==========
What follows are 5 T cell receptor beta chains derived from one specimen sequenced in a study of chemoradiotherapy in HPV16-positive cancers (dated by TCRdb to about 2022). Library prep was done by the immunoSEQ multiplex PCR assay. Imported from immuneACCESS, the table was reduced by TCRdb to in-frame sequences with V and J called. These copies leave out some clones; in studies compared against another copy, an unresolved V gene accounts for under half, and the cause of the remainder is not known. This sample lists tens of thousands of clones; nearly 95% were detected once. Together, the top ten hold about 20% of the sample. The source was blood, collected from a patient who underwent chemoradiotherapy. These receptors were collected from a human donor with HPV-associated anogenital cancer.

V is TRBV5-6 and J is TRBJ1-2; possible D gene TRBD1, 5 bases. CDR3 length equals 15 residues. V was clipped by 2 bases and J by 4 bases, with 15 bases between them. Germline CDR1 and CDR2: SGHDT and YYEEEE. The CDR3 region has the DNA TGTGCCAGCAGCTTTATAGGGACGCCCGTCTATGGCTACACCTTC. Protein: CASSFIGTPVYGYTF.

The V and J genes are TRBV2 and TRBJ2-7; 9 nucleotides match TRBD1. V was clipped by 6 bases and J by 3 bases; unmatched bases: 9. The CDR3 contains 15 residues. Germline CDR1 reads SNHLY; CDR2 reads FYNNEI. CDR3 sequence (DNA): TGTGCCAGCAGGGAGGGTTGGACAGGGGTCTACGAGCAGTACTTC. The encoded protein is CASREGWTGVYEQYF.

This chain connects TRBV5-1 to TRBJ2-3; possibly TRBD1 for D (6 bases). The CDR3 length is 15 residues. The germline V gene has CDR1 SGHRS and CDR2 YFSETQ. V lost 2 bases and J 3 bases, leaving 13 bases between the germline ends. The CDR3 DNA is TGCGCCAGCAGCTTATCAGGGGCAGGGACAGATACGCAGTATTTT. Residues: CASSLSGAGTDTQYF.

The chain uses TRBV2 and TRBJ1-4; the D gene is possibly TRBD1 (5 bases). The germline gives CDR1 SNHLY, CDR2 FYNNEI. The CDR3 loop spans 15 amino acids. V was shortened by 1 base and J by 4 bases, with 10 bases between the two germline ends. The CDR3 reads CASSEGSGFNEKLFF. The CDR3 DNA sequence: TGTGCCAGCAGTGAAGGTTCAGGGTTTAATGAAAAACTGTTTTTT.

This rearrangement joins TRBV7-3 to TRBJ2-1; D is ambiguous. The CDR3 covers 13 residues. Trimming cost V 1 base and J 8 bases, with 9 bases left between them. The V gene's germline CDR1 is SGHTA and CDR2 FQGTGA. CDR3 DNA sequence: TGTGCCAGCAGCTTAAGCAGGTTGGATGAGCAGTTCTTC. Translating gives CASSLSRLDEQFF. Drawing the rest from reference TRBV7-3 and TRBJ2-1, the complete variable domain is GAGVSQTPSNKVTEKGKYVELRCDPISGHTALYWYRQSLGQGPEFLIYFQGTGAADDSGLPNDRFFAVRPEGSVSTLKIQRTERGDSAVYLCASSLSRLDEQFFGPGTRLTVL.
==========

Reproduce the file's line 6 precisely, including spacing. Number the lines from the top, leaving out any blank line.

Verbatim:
This rearrangement joins TRBV7-3 to TRBJ2-1; D is ambiguous. The CDR3 covers 13 residues. Trimming cost V 1 base and J 8 bases, with 9 bases left between them. The V gene's germline CDR1 is SGHTA and CDR2 FQGTGA. CDR3 DNA sequence: TGTGCCAGCAGCTTAAGCAGGTTGGATGAGCAGTTCTTC. Translating gives CASSLSRLDEQFF. Drawing the rest from reference TRBV7-3 and TRBJ2-1, the complete variable domain is GAGVSQTPSNKVTEKGKYVELRCDPISGHTALYWYRQSLGQGPEFLIYFQGTGAADDSGLPNDRFFAVRPEGSVSTLKIQRTERGDSAVYLCASSLSRLDEQFFGPGTRLTVL.